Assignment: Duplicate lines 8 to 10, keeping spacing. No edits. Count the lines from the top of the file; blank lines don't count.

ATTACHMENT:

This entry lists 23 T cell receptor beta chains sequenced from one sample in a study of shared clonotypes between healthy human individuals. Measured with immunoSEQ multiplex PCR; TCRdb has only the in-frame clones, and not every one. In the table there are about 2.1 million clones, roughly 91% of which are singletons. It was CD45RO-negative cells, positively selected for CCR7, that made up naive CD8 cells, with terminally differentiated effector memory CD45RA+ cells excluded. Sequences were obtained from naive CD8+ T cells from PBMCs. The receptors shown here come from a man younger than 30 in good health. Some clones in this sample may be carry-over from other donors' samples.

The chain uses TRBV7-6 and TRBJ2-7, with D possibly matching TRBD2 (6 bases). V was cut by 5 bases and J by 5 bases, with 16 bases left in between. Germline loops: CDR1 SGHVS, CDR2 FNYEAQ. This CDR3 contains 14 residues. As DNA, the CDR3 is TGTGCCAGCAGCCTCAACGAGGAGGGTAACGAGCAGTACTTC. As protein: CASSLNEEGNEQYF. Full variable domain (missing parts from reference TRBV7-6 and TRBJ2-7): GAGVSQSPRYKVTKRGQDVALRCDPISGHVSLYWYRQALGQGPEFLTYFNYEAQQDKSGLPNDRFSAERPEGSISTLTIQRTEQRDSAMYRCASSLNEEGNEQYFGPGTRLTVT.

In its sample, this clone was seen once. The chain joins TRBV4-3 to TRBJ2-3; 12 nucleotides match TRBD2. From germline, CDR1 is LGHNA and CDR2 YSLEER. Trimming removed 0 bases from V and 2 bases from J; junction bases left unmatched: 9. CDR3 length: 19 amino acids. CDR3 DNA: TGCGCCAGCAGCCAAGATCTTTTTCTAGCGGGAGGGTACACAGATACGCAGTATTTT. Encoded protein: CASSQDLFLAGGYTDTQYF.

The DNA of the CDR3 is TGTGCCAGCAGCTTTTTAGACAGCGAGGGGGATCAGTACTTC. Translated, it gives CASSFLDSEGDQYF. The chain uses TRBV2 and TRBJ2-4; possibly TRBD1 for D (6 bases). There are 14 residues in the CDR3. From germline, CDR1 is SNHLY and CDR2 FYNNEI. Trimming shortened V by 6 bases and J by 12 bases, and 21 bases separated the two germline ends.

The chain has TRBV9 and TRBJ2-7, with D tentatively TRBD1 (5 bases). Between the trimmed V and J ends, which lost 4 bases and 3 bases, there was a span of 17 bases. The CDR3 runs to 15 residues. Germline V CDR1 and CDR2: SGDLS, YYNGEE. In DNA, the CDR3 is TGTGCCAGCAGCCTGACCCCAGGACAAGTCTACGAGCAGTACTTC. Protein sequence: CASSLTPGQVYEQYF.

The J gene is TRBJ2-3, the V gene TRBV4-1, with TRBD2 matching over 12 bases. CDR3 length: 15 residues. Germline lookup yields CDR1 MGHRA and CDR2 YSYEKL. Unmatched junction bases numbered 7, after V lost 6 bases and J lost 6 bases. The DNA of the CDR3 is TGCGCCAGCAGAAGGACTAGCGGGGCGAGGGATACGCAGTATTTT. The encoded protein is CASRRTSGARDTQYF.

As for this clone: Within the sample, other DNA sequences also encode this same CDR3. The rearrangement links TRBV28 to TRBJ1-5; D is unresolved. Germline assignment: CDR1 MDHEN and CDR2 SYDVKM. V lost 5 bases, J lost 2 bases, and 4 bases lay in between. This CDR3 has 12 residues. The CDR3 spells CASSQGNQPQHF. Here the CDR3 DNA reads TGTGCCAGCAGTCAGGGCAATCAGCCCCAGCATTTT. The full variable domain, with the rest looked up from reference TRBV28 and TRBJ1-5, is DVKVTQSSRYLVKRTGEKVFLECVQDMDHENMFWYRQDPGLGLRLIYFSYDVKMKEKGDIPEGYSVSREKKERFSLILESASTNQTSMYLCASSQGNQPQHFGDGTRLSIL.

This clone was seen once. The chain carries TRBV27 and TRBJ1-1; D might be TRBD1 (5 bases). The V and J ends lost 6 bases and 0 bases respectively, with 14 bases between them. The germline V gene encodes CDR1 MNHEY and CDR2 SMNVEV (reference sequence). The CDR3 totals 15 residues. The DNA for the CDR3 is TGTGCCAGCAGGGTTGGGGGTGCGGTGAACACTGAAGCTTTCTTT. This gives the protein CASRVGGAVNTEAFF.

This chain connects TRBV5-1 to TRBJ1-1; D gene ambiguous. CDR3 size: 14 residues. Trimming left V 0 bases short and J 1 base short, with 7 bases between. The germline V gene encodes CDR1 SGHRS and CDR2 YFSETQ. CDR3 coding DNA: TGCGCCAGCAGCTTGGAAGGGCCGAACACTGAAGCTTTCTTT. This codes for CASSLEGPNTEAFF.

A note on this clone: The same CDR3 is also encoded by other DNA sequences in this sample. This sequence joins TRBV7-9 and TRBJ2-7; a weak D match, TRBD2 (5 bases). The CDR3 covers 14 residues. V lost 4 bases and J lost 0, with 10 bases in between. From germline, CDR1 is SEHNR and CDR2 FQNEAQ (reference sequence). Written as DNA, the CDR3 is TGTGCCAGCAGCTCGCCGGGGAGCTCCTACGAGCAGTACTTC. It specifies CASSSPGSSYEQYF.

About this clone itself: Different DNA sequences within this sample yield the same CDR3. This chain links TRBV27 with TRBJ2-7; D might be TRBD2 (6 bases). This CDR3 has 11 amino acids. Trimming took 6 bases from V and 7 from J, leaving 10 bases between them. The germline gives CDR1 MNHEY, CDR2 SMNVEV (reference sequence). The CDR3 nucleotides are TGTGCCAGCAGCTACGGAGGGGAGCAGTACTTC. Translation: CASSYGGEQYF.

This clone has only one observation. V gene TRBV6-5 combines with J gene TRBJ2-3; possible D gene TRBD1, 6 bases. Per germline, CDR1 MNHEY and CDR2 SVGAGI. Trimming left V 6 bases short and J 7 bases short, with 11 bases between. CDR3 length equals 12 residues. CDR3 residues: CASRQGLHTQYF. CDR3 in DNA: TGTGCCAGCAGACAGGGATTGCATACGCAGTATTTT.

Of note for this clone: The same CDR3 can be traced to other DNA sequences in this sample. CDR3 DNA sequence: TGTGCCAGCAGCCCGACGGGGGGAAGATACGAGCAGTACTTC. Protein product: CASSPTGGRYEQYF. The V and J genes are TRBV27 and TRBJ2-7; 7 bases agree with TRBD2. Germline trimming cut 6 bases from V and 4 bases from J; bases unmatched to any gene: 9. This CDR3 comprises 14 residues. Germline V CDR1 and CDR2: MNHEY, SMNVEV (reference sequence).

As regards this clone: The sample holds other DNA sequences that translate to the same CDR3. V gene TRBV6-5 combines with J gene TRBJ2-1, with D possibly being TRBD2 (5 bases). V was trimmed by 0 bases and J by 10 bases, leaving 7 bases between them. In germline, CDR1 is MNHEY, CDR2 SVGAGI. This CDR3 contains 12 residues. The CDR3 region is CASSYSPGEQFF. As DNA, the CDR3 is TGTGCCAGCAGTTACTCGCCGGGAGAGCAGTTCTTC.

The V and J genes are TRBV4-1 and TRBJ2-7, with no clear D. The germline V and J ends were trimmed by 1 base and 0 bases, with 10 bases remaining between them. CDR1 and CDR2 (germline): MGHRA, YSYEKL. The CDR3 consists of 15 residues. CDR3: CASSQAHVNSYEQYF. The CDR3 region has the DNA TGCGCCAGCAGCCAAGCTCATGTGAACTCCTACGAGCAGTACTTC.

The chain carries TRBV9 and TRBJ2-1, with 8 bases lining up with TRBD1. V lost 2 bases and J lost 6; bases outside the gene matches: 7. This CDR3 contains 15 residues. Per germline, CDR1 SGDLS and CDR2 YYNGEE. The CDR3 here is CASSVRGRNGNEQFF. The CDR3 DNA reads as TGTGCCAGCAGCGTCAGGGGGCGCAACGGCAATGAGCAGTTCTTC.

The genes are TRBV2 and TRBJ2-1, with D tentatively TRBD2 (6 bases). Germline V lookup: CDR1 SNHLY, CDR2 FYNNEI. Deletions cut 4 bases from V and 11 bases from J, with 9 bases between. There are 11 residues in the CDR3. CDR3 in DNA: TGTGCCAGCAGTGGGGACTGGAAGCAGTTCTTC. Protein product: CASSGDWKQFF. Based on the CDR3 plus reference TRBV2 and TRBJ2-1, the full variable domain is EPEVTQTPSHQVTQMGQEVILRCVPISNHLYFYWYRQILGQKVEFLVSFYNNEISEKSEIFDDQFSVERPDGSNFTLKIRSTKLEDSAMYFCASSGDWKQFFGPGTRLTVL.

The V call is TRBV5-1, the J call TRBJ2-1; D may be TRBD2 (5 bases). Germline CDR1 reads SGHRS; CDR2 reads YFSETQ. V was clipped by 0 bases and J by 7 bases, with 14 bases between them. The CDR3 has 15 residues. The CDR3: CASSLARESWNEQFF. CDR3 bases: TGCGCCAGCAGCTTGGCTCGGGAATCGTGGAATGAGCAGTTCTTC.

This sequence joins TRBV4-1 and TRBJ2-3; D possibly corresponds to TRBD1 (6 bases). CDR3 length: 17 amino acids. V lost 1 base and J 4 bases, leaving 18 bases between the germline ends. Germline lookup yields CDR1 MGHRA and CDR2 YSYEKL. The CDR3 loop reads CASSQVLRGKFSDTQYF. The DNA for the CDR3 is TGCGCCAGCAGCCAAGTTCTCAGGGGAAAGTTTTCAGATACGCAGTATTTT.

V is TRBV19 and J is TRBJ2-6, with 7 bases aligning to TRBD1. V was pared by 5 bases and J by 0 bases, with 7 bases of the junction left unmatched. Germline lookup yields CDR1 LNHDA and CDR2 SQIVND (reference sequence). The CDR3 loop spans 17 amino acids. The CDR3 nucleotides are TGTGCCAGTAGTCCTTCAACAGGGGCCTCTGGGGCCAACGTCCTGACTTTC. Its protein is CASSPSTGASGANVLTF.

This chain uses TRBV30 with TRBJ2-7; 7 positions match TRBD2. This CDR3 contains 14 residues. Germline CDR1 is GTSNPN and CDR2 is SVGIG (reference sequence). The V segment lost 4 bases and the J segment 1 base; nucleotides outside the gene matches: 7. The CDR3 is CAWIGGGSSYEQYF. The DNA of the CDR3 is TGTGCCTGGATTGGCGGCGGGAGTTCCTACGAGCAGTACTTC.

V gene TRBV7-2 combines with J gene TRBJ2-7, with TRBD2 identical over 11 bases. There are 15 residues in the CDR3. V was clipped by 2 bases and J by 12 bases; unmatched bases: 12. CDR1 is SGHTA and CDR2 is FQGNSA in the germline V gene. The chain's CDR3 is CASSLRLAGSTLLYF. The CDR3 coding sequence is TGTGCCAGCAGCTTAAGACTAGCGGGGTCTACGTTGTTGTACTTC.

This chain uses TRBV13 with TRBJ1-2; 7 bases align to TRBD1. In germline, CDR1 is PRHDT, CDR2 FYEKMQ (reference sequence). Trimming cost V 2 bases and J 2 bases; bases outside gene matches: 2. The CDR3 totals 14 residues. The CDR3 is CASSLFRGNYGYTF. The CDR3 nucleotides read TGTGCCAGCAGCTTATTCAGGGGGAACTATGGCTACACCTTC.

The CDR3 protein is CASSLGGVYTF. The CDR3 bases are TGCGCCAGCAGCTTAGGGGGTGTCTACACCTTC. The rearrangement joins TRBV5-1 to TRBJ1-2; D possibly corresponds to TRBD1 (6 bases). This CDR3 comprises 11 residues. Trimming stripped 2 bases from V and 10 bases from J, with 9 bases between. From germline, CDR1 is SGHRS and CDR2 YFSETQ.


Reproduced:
This clone was seen once. The chain carries TRBV27 and TRBJ1-1; D might be TRBD1 (5 bases). The V and J ends lost 6 bases and 0 bases respectively, with 14 bases between them. The germline V gene encodes CDR1 MNHEY and CDR2 SMNVEV (reference sequence). The CDR3 totals 15 residues. The DNA for the CDR3 is TGTGCCAGCAGGGTTGGGGGTGCGGTGAACACTGAAGCTTTCTTT. This gives the protein CASRVGGAVNTEAFF.

This chain connects TRBV5-1 to TRBJ1-1; D gene ambiguous. CDR3 size: 14 residues. Trimming left V 0 bases short and J 1 base short, with 7 bases between. The germline V gene encodes CDR1 SGHRS and CDR2 YFSETQ. CDR3 coding DNA: TGCGCCAGCAGCTTGGAAGGGCCGAACACTGAAGCTTTCTTT. This codes for CASSLEGPNTEAFF.

A note on this clone: The same CDR3 is also encoded by other DNA sequences in this sample. This sequence joins TRBV7-9 and TRBJ2-7; a weak D match, TRBD2 (5 bases). The CDR3 covers 14 residues. V lost 4 bases and J lost 0, with 10 bases in between. From germline, CDR1 is SEHNR and CDR2 FQNEAQ (reference sequence). Written as DNA, the CDR3 is TGTGCCAGCAGCTCGCCGGGGAGCTCCTACGAGCAGTACTTC. It specifies CASSSPGSSYEQYF.